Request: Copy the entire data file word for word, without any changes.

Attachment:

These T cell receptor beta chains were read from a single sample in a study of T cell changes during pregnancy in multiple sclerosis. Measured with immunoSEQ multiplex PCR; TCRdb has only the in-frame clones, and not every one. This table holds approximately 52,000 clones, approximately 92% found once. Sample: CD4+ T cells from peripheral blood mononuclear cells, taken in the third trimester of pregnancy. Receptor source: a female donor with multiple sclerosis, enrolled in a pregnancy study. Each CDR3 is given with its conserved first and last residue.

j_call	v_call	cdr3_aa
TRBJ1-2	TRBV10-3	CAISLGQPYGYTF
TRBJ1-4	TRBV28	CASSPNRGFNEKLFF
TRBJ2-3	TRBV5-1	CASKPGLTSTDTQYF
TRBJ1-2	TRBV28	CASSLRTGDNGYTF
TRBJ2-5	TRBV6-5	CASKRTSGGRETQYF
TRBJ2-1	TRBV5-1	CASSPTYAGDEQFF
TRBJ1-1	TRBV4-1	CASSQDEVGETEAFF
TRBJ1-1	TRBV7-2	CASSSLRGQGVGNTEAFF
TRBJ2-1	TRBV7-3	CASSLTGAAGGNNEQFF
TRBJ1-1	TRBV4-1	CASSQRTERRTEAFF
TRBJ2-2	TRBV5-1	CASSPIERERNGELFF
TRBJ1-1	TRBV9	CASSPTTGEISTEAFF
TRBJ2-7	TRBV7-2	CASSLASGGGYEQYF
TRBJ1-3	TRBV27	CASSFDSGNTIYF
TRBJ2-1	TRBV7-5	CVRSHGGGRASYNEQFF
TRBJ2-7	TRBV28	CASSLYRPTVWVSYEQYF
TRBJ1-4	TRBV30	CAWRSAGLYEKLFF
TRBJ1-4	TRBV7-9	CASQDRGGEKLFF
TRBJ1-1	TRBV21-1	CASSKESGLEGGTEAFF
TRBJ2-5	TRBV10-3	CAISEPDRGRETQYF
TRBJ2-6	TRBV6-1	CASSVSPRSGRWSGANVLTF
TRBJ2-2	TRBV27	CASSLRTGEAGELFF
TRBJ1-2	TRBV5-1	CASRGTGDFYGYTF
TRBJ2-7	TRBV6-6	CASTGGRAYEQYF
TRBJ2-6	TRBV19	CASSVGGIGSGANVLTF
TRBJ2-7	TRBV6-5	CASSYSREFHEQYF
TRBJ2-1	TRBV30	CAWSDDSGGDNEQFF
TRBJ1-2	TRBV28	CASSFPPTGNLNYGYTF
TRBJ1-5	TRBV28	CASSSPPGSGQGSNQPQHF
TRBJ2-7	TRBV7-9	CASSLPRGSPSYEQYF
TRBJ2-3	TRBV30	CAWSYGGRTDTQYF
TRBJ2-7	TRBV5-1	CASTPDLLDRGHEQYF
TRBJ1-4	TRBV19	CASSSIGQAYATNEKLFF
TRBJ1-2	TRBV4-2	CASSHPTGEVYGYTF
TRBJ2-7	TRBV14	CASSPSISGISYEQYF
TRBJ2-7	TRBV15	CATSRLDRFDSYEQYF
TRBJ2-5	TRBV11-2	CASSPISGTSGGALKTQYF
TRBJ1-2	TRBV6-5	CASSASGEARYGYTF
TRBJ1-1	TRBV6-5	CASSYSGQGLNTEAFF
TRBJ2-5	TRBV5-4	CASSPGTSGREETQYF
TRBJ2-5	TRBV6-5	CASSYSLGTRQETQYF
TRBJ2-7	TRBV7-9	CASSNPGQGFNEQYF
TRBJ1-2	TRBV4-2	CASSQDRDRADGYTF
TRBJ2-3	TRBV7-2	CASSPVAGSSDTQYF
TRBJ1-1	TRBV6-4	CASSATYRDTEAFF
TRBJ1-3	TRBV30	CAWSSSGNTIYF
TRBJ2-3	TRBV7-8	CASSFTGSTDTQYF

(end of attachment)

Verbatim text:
These T cell receptor beta chains were read from a single sample in a study of T cell changes during pregnancy in multiple sclerosis. Measured with immunoSEQ multiplex PCR; TCRdb has only the in-frame clones, and not every one. This table holds approximately 52,000 clones, approximately 92% found once. Sample: CD4+ T cells from peripheral blood mononuclear cells, taken in the third trimester of pregnancy. Receptor source: a female donor with multiple sclerosis, enrolled in a pregnancy study. Each CDR3 is given with its conserved first and last residue.

j_call	v_call	cdr3_aa
TRBJ1-2	TRBV10-3	CAISLGQPYGYTF
TRBJ1-4	TRBV28	CASSPNRGFNEKLFF
TRBJ2-3	TRBV5-1	CASKPGLTSTDTQYF
TRBJ1-2	TRBV28	CASSLRTGDNGYTF
TRBJ2-5	TRBV6-5	CASKRTSGGRETQYF
TRBJ2-1	TRBV5-1	CASSPTYAGDEQFF
TRBJ1-1	TRBV4-1	CASSQDEVGETEAFF
TRBJ1-1	TRBV7-2	CASSSLRGQGVGNTEAFF
TRBJ2-1	TRBV7-3	CASSLTGAAGGNNEQFF
TRBJ1-1	TRBV4-1	CASSQRTERRTEAFF
TRBJ2-2	TRBV5-1	CASSPIERERNGELFF
TRBJ1-1	TRBV9	CASSPTTGEISTEAFF
TRBJ2-7	TRBV7-2	CASSLASGGGYEQYF
TRBJ1-3	TRBV27	CASSFDSGNTIYF
TRBJ2-1	TRBV7-5	CVRSHGGGRASYNEQFF
TRBJ2-7	TRBV28	CASSLYRPTVWVSYEQYF
TRBJ1-4	TRBV30	CAWRSAGLYEKLFF
TRBJ1-4	TRBV7-9	CASQDRGGEKLFF
TRBJ1-1	TRBV21-1	CASSKESGLEGGTEAFF
TRBJ2-5	TRBV10-3	CAISEPDRGRETQYF
TRBJ2-6	TRBV6-1	CASSVSPRSGRWSGANVLTF
TRBJ2-2	TRBV27	CASSLRTGEAGELFF
TRBJ1-2	TRBV5-1	CASRGTGDFYGYTF
TRBJ2-7	TRBV6-6	CASTGGRAYEQYF
TRBJ2-6	TRBV19	CASSVGGIGSGANVLTF
TRBJ2-7	TRBV6-5	CASSYSREFHEQYF
TRBJ2-1	TRBV30	CAWSDDSGGDNEQFF
TRBJ1-2	TRBV28	CASSFPPTGNLNYGYTF
TRBJ1-5	TRBV28	CASSSPPGSGQGSNQPQHF
TRBJ2-7	TRBV7-9	CASSLPRGSPSYEQYF
TRBJ2-3	TRBV30	CAWSYGGRTDTQYF
TRBJ2-7	TRBV5-1	CASTPDLLDRGHEQYF
TRBJ1-4	TRBV19	CASSSIGQAYATNEKLFF
TRBJ1-2	TRBV4-2	CASSHPTGEVYGYTF
TRBJ2-7	TRBV14	CASSPSISGISYEQYF
TRBJ2-7	TRBV15	CATSRLDRFDSYEQYF
TRBJ2-5	TRBV11-2	CASSPISGTSGGALKTQYF
TRBJ1-2	TRBV6-5	CASSASGEARYGYTF
TRBJ1-1	TRBV6-5	CASSYSGQGLNTEAFF
TRBJ2-5	TRBV5-4	CASSPGTSGREETQYF
TRBJ2-5	TRBV6-5	CASSYSLGTRQETQYF
TRBJ2-7	TRBV7-9	CASSNPGQGFNEQYF
TRBJ1-2	TRBV4-2	CASSQDRDRADGYTF
TRBJ2-3	TRBV7-2	CASSPVAGSSDTQYF
TRBJ1-1	TRBV6-4	CASSATYRDTEAFF
TRBJ1-3	TRBV30	CAWSSSGNTIYF
TRBJ2-3	TRBV7-8	CASSFTGSTDTQYF